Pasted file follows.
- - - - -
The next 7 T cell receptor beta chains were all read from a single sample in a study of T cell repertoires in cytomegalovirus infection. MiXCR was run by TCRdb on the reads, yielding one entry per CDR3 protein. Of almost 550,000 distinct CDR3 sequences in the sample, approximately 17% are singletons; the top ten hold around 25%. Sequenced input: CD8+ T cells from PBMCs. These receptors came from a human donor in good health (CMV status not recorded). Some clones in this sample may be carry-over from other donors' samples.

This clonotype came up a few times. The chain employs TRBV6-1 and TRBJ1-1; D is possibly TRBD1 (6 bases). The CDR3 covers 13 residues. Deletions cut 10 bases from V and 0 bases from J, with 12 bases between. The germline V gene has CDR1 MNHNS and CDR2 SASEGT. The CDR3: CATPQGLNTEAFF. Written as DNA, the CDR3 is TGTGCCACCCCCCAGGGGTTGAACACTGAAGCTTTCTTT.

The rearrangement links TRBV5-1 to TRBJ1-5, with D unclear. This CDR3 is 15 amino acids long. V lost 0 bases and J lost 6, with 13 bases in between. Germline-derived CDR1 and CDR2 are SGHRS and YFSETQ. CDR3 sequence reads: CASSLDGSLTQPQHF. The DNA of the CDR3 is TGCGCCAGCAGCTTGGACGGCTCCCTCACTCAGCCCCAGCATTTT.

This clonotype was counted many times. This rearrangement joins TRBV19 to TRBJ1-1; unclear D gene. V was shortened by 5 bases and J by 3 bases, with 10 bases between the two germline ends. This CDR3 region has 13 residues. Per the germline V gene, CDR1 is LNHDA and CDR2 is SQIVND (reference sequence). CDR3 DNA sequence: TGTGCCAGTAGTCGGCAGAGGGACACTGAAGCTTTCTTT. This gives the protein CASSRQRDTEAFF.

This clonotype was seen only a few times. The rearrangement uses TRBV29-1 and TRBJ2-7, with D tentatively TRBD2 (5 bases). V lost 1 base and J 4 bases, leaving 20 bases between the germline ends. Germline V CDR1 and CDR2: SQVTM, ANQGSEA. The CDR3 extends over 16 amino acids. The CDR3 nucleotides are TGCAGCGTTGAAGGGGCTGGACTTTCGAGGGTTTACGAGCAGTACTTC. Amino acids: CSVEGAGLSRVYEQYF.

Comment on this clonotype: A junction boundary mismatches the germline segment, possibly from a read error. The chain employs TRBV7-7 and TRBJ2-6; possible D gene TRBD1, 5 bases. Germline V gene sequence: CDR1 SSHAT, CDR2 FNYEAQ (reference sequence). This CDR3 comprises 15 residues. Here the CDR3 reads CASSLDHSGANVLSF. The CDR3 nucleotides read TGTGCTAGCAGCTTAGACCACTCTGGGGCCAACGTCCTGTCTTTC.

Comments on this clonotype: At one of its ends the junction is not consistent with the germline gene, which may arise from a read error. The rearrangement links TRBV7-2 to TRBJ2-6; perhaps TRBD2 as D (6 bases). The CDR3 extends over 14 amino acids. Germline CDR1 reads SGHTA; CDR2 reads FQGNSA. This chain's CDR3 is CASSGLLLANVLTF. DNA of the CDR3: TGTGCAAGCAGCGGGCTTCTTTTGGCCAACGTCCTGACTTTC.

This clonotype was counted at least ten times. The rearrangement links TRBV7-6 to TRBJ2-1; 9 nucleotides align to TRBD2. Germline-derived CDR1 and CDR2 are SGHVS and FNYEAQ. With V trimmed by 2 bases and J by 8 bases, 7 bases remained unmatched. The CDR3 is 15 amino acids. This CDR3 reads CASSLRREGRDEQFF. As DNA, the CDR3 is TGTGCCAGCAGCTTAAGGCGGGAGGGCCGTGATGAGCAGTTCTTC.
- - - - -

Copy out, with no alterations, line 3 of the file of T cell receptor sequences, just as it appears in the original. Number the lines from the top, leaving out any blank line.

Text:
The rearrangement links TRBV5-1 to TRBJ1-5, with D unclear. This CDR3 is 15 amino acids long. V lost 0 bases and J lost 6, with 13 bases in between. Germline-derived CDR1 and CDR2 are SGHRS and YFSETQ. CDR3 sequence reads: CASSLDGSLTQPQHF. The DNA of the CDR3 is TGCGCCAGCAGCTTGGACGGCTCCCTCACTCAGCCCCAGCATTTT.